Holly: It’s so heartbreaking for all the seniors and parents (and even a little more painful because she’s an only child) Tears are flowing daily. I just think about the void they’ll always carry because they didn’t get the finality of a graduation ceremony. (Still praying it doesn’t get canceled too)
Sheila: Look at it this way, in years to come whenever HS is mentioned she will have a perfect memory of what happened and the best story.
Jose: I am feeling it with my oldest daughter 2020 graduation too!!!
We are trying to be positive and look at the bright side that we are together as a family.
Dawn:  My nephew is a HS senior who plays baseball for his HS team. He is devastated at the thought of possibly totally cancelling the rest of his senior season and any chance of some small college coaches seeing film and offering a final spot on a team. My heart breaks for him. ??
Layla: I saw my daughter’s lunchbox on the counter today and realized she’ll likely never take it to school again.
? little things but still it’s crushing.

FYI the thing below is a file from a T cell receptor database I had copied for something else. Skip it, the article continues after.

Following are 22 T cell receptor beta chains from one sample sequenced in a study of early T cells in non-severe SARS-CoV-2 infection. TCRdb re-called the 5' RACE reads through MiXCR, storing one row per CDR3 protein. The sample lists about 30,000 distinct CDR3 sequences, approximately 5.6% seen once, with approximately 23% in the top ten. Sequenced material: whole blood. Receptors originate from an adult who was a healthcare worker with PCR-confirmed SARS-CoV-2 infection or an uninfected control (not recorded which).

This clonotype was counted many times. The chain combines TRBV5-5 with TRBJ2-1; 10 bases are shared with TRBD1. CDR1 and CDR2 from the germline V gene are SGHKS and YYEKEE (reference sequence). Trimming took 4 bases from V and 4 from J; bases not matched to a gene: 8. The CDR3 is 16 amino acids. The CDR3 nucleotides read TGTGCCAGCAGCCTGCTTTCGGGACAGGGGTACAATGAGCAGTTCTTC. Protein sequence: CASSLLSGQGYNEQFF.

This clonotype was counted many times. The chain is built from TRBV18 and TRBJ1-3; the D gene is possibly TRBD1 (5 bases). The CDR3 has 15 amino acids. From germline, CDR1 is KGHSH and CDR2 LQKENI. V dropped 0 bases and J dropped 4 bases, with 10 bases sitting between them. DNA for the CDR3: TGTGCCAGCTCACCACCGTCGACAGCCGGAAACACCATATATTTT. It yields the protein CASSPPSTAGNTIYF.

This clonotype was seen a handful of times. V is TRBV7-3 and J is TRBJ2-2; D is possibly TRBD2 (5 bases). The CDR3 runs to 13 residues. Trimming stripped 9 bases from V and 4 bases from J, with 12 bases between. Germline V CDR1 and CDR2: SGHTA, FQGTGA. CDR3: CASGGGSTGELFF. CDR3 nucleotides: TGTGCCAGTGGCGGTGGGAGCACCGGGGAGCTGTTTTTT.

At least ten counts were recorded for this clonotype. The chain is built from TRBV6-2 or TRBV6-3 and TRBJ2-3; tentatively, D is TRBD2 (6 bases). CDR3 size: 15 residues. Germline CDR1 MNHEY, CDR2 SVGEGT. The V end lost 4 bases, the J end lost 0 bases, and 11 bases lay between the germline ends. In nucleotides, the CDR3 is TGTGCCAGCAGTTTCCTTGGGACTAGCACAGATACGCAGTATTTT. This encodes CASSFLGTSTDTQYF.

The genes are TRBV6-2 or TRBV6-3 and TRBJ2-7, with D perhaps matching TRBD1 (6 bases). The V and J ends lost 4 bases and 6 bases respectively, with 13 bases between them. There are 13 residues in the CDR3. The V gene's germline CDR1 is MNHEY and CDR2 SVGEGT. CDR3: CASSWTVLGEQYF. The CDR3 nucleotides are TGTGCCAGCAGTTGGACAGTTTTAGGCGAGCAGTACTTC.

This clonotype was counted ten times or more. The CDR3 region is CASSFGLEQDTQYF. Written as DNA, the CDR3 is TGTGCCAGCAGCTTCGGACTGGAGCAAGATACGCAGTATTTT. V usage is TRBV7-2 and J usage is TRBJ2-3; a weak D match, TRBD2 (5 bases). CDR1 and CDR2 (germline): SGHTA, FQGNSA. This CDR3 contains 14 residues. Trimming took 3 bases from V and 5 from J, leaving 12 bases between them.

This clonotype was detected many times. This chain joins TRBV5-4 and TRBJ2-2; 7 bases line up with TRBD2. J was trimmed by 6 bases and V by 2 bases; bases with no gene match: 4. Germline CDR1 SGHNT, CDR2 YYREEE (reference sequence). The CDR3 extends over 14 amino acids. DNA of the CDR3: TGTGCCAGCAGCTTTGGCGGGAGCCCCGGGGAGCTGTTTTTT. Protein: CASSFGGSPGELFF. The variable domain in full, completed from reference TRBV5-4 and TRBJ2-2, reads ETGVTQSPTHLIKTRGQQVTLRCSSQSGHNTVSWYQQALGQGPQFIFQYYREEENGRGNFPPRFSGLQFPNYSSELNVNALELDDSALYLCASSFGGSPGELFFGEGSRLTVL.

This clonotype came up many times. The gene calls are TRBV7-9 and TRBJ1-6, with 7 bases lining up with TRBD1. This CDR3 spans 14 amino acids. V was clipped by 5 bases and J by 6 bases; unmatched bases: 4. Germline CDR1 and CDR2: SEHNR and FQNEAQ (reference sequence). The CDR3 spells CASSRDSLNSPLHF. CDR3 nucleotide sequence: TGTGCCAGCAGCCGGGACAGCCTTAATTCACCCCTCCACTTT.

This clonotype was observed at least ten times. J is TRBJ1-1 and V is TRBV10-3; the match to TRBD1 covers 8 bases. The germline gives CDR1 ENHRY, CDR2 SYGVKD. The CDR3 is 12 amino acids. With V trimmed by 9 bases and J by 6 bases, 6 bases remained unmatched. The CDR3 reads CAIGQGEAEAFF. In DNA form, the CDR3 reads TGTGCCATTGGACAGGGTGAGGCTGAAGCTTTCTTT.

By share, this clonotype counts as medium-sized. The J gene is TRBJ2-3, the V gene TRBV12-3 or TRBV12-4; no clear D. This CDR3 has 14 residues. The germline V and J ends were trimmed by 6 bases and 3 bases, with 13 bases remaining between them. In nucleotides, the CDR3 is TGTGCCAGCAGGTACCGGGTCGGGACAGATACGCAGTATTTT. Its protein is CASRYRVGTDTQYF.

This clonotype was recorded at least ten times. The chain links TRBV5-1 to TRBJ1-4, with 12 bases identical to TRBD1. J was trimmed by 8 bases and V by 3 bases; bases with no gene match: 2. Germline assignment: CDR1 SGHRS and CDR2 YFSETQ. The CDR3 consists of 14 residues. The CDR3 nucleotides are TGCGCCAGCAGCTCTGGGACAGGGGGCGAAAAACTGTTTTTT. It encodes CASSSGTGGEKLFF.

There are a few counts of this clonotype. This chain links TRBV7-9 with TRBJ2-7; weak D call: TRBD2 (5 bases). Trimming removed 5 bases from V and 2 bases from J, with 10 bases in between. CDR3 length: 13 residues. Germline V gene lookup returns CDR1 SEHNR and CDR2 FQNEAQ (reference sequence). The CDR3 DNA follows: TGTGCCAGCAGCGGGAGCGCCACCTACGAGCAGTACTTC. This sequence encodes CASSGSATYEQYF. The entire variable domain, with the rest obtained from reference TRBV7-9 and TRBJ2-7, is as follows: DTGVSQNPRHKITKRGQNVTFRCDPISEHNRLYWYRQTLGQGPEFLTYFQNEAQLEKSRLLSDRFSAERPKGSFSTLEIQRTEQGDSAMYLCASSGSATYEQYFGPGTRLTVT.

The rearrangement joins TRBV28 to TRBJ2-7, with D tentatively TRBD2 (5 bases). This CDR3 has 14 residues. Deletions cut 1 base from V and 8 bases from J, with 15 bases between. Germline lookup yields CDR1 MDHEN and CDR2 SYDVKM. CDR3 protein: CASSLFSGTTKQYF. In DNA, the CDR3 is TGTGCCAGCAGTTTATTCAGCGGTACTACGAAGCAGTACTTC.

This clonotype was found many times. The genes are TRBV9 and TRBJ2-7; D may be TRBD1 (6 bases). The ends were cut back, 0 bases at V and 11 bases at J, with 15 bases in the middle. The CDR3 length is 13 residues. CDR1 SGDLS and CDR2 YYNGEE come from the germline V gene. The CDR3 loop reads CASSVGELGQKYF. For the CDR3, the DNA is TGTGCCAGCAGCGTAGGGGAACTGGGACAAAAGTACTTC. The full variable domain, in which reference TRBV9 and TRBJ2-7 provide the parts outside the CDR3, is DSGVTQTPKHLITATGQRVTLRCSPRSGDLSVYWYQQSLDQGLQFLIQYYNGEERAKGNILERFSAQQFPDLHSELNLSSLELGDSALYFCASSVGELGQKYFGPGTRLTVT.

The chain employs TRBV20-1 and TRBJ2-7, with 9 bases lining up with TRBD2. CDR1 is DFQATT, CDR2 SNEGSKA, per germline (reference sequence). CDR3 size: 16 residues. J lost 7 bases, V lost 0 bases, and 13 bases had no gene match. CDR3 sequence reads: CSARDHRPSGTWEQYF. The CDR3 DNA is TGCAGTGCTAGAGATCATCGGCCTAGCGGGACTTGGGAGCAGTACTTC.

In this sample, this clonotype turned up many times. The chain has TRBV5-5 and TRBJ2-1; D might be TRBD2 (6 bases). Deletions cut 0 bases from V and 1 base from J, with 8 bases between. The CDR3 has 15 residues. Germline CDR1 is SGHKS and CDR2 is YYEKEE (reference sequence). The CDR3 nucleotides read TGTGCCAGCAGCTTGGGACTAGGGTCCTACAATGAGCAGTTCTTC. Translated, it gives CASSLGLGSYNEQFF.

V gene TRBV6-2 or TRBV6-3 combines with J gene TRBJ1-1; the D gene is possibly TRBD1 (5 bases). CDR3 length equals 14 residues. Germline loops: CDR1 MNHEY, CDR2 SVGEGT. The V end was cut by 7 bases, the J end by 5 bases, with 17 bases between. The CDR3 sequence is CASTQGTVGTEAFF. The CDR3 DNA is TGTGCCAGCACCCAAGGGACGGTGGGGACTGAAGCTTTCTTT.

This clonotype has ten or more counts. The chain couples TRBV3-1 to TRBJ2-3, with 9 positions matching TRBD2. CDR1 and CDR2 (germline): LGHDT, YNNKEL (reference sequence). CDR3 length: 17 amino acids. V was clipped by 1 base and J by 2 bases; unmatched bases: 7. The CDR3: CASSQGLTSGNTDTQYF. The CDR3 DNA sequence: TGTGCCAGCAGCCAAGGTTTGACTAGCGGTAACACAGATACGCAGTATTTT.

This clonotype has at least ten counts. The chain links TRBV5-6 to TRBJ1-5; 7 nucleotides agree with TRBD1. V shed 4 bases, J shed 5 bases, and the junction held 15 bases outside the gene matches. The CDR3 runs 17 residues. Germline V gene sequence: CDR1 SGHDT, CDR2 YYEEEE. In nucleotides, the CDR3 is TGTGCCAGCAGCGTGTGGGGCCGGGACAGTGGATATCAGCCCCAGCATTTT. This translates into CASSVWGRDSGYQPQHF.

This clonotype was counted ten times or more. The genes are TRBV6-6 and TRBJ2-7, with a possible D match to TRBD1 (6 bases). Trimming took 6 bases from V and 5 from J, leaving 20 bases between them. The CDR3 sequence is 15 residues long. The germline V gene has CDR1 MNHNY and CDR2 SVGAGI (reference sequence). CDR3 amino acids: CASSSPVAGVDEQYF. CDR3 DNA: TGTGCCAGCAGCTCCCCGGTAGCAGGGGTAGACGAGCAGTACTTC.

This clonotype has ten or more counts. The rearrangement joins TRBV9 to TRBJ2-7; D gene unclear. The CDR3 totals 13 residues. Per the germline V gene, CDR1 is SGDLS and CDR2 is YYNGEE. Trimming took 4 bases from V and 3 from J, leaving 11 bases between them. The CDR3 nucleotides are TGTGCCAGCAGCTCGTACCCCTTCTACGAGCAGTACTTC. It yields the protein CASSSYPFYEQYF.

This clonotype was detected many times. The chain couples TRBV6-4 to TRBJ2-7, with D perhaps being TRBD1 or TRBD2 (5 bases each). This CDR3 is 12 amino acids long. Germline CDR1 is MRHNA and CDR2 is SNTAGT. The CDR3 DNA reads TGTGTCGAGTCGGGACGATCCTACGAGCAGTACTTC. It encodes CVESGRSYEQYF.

Have questions about COVID-19? The Mississippi Department of Health has a hotline: COVID-19 Hotline: 877-978-6453   Monday – Friday, 8 a.m. – 5 p.m.

Click here for Mississippi Today’s Coronavirus coverage.


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Marshall Ramsey, a nationally recognized editorial cartoonist, shares his cartoons and travels the state as Mississippi Today’s Editor-At-Large. He’s also host of a weekly statewide radio program and a television program on Mississippi Public Broadcasting and is the author of several books. Marshall is a graduate of the University of Tennessee and a 2019 recipient of the University of Tennessee Alumni Professional Achievement Award.